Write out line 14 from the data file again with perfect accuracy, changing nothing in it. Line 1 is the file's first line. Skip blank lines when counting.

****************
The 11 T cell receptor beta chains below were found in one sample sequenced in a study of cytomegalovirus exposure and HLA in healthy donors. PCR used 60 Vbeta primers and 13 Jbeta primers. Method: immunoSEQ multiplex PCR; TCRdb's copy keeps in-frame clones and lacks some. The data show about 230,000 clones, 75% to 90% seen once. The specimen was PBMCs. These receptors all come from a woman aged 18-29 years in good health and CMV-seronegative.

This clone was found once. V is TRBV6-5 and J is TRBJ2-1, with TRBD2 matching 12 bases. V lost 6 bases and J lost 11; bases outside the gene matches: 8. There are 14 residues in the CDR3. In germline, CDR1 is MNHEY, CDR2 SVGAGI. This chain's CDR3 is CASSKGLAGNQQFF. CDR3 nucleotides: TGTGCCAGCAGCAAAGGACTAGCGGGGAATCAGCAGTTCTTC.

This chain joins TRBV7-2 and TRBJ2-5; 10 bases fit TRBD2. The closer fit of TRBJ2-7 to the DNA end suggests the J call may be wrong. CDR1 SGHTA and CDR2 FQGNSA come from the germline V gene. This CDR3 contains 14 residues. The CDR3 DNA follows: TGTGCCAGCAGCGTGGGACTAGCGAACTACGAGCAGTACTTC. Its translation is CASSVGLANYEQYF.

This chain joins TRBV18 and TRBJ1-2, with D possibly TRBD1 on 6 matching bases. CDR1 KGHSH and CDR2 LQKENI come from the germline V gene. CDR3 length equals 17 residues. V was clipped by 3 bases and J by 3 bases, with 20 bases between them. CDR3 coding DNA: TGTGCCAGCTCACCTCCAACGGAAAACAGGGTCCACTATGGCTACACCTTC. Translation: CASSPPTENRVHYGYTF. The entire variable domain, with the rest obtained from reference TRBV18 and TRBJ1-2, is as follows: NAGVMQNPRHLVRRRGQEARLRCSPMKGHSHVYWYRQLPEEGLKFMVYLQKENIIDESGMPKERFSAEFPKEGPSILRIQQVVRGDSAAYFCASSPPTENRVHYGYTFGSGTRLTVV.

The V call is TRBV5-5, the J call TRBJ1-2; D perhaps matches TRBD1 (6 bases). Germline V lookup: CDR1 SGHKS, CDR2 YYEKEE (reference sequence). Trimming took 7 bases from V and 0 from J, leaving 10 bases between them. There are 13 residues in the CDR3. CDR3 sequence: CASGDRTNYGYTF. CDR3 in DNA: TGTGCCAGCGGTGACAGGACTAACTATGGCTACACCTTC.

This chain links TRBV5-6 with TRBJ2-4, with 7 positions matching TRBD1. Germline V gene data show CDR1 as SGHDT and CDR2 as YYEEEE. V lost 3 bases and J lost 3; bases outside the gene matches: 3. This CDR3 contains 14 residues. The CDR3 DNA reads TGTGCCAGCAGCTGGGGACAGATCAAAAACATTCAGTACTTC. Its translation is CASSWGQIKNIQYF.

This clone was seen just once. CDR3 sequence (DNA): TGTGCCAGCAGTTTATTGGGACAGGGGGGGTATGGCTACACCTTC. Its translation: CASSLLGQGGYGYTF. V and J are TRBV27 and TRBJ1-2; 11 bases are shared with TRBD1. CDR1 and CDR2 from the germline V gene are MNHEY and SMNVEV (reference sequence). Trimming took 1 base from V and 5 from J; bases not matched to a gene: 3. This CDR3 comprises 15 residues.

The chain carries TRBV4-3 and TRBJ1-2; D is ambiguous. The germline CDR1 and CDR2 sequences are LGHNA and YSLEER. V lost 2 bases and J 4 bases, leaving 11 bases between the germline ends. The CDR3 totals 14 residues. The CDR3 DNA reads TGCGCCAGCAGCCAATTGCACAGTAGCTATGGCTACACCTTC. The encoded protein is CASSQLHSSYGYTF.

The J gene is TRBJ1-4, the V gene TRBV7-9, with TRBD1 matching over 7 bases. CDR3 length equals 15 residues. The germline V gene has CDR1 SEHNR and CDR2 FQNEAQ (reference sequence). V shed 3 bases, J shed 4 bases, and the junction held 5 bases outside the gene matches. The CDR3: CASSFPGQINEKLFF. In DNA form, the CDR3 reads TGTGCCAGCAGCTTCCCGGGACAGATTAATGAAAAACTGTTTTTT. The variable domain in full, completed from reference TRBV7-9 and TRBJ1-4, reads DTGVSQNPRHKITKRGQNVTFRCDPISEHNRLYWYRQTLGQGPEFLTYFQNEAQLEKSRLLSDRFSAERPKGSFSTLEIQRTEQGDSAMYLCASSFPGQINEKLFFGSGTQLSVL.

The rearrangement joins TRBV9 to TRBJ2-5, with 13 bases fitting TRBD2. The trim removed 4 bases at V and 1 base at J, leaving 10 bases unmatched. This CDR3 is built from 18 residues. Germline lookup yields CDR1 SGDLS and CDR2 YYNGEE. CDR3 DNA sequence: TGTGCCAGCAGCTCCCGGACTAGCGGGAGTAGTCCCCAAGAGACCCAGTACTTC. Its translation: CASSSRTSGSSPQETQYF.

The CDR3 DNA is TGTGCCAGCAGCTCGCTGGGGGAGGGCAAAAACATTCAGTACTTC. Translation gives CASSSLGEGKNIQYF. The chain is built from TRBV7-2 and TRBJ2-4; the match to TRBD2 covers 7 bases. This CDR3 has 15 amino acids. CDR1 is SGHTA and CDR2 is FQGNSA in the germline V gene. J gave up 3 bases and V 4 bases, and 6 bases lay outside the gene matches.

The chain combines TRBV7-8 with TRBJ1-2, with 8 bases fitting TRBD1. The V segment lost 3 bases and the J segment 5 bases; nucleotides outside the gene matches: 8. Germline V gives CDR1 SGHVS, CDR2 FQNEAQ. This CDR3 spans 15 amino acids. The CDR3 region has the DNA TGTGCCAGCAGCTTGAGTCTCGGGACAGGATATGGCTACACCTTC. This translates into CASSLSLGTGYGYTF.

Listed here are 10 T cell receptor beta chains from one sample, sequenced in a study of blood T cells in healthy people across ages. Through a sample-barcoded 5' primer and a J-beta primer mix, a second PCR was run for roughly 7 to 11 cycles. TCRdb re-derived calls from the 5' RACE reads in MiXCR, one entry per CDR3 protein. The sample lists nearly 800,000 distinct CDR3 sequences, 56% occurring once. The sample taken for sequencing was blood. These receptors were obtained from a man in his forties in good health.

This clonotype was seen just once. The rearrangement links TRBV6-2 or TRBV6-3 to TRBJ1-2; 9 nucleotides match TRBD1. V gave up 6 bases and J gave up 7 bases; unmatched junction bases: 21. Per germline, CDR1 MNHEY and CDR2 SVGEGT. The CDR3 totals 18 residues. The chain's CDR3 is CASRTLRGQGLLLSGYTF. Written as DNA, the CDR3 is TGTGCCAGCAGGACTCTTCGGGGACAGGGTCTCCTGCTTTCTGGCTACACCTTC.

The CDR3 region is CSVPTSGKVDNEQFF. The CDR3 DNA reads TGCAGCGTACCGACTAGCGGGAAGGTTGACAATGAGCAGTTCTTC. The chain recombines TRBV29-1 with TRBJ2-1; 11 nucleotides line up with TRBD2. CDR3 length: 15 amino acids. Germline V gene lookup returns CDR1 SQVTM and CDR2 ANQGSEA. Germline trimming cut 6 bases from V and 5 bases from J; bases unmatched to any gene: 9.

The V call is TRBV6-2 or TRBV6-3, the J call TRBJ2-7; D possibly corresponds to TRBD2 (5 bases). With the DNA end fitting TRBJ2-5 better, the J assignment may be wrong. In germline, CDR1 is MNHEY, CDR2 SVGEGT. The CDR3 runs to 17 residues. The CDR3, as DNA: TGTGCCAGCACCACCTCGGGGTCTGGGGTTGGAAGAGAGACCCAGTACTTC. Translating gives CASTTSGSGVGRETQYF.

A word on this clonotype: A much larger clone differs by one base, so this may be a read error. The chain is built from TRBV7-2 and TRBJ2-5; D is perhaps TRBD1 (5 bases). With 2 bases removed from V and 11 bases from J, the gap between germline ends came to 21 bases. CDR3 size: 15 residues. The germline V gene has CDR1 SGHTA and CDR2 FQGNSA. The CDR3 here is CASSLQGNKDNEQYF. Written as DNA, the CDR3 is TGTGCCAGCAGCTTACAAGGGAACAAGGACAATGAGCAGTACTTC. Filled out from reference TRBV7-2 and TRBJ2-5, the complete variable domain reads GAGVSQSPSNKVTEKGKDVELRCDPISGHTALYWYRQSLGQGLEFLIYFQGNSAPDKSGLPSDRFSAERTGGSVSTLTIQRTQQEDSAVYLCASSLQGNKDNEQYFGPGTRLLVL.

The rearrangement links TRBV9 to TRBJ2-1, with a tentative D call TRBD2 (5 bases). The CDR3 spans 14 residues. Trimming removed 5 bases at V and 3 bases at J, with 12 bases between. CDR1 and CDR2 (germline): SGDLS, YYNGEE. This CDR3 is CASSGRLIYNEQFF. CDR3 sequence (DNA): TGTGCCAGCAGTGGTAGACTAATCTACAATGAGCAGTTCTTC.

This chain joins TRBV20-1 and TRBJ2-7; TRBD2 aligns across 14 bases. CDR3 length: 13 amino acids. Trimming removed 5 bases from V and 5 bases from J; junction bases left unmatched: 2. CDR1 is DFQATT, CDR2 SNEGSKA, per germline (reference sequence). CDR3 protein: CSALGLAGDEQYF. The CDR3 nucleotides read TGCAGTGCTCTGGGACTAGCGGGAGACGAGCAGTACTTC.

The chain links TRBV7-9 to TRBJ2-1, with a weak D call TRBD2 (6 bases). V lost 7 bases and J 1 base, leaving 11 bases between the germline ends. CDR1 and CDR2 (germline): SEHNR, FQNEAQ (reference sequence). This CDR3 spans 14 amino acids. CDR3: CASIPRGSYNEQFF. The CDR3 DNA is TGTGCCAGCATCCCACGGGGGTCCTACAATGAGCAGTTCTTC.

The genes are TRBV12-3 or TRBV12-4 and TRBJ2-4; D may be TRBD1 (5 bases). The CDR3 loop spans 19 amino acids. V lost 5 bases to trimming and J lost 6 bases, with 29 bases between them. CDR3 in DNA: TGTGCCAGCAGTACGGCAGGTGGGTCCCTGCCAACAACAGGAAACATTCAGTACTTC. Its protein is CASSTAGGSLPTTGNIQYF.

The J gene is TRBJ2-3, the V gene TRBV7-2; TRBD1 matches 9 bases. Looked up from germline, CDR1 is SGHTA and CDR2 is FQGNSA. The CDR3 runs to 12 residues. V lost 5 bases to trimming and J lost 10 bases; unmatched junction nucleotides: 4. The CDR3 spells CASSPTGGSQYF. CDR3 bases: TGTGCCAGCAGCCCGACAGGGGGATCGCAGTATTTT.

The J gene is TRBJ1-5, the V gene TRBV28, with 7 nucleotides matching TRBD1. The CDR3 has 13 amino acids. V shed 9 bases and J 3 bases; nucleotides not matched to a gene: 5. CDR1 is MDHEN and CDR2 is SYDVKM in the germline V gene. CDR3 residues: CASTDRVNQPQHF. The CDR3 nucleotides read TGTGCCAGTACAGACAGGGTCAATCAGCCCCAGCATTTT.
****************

This clonotype was seen just once. The rearrangement links TRBV6-2 or TRBV6-3 to TRBJ1-2; 9 nucleotides match TRBD1. V gave up 6 bases and J gave up 7 bases; unmatched junction bases: 21. Per germline, CDR1 MNHEY and CDR2 SVGEGT. The CDR3 totals 18 residues. The chain's CDR3 is CASRTLRGQGLLLSGYTF. Written as DNA, the CDR3 is TGTGCCAGCAGGACTCTTCGGGGACAGGGTCTCCTGCTTTCTGGCTACACCTTC.